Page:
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At‐Risk Alcohol Use is Associated with Antiretroviral Treatment Nonadherence Among Adults Living with HIV/AIDS



Alcohol use is a risk factor for nonadherence to antiretroviral therapy (ART) among people living with HIV/AIDS (PLWHA); however, differences in ART adherence across levels of alcohol use are unclear. This study examined whether "at-risk" alcohol use, defined by National Institute of Alcohol Abuse and Alcoholism guidelines, was associated with ART nonadherence among PLWHA.


Participants were 535 HIV-infected adults enrolled in studies at the HIV Neurobehavioral Research Program. ART nonadherence was identified by either self-reported missed dose or plasma viral load detectability (≥50 copies/ml). Potential covariates for multivariable logistic regression included demographics, depression, and substance use disorders.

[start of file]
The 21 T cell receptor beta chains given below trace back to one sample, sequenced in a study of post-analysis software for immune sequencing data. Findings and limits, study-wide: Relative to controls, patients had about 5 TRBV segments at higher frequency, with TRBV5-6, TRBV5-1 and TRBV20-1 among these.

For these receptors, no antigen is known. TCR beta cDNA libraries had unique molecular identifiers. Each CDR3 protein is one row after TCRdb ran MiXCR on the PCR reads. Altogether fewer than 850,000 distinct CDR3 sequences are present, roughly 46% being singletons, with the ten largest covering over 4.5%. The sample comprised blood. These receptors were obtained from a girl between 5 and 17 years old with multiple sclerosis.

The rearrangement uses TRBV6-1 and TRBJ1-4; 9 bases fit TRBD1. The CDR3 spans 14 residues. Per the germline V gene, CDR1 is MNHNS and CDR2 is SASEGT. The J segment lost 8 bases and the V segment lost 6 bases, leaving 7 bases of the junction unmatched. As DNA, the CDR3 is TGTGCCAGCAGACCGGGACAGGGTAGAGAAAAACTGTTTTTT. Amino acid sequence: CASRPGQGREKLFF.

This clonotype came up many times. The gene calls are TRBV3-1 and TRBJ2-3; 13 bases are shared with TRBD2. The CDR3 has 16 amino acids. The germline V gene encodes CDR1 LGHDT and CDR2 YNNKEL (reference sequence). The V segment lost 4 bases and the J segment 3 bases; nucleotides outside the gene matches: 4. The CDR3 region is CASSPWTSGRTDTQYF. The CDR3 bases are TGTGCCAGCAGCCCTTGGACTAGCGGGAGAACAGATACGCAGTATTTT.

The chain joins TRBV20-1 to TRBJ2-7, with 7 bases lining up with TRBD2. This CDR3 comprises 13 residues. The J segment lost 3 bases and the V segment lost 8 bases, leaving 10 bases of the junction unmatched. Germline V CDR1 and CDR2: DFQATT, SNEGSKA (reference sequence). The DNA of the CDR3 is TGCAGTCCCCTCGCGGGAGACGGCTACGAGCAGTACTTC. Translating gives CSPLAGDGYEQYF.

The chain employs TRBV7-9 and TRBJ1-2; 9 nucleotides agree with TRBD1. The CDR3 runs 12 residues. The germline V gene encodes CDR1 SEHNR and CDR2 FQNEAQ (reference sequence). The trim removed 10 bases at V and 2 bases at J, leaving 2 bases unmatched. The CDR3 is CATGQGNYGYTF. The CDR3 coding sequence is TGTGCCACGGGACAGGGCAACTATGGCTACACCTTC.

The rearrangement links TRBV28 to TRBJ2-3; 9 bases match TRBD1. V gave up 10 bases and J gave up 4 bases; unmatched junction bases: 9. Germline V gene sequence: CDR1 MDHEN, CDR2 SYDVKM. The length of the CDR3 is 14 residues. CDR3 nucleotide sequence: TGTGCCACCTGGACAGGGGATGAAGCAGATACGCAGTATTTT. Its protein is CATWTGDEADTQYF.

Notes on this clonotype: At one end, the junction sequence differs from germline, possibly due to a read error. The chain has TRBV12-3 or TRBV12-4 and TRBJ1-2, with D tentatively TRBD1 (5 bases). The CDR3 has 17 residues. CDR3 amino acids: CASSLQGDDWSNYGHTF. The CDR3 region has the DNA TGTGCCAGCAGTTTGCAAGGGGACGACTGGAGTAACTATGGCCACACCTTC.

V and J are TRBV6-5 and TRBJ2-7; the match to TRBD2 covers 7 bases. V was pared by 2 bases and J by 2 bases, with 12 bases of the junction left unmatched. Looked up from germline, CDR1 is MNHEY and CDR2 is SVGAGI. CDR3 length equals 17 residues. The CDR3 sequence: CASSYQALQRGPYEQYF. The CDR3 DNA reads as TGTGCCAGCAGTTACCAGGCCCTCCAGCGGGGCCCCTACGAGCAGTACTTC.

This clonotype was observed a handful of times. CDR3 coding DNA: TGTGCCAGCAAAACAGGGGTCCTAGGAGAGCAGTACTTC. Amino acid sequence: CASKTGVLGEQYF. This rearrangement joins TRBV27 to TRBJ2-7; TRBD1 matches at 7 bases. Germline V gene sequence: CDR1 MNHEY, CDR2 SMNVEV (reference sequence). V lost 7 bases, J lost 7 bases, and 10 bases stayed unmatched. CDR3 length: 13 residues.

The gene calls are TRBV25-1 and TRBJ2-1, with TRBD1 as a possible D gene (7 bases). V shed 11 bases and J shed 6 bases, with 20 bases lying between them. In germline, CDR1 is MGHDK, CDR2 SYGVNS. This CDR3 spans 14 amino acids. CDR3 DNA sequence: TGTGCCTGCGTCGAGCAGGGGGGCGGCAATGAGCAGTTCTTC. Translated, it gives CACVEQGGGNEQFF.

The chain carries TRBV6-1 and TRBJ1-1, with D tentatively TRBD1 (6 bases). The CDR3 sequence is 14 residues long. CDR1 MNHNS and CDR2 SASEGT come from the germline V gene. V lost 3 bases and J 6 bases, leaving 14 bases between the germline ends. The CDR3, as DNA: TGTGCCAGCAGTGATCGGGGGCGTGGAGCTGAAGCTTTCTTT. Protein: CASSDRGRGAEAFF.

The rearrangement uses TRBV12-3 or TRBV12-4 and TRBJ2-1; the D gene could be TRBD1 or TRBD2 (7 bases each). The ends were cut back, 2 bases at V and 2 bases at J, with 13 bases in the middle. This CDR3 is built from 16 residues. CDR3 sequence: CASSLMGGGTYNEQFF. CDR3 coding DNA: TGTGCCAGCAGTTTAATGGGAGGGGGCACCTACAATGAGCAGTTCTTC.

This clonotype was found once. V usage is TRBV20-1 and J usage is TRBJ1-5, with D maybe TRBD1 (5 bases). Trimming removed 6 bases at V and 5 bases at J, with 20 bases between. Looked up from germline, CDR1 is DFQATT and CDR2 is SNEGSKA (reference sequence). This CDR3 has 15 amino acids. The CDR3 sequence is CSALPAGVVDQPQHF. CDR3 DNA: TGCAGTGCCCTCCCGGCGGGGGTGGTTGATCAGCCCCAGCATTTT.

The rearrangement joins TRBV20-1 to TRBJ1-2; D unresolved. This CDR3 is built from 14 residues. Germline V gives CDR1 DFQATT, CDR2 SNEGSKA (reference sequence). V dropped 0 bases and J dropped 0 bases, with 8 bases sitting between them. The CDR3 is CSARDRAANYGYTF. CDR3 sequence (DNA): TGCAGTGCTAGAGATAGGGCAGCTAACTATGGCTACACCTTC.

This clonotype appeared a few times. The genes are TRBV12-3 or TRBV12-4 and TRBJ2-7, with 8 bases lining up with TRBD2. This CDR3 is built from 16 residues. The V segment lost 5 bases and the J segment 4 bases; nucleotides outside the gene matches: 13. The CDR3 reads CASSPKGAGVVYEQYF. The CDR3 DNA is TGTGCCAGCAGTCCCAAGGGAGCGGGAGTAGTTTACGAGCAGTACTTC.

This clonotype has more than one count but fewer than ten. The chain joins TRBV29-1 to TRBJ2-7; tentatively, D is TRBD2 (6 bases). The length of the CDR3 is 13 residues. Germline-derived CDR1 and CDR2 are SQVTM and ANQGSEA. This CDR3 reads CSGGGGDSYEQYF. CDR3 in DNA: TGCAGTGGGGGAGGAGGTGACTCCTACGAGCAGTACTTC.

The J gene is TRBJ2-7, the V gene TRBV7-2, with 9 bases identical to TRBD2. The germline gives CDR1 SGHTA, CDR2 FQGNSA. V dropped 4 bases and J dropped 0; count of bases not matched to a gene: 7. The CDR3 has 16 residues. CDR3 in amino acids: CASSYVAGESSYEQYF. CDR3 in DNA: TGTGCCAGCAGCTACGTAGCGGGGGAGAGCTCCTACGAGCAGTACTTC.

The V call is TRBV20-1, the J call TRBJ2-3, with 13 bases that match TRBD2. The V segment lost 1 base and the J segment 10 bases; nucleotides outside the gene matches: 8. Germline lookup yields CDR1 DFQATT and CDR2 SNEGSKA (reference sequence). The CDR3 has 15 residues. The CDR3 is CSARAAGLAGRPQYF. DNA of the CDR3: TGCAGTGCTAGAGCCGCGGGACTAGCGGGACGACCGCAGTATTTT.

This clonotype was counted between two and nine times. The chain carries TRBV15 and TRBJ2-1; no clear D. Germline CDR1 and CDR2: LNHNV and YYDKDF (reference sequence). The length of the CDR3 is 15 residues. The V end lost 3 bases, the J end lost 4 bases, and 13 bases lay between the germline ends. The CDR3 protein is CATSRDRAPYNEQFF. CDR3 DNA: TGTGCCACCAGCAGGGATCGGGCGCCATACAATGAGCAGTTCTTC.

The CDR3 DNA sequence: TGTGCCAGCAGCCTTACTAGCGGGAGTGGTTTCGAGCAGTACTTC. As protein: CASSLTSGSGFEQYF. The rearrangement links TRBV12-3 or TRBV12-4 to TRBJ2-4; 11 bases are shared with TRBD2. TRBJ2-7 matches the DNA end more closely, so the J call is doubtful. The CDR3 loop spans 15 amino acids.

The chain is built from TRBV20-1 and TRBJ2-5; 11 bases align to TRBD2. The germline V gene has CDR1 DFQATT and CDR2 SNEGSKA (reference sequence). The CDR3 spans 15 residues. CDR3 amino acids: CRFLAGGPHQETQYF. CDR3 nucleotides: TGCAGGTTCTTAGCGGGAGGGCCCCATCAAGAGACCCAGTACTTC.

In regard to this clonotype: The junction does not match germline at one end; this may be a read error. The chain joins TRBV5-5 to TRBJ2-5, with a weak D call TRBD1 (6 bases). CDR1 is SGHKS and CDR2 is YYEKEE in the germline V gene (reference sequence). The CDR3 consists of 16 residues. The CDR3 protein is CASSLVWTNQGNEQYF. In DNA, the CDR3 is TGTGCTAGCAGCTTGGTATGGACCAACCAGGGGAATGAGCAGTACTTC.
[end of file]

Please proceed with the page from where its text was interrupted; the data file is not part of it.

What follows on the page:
Using a stepwise model selection procedure, we found that at-risk alcohol use (OR = 0.64; p = 0.032) and low education (OR = 1.09 per 1 year increase in education; p = 0.009) significantly predict lower ART adherence.


A greater focus on the treatment of at-risk alcohol use may improve ART adherence among HIV-infected persons.

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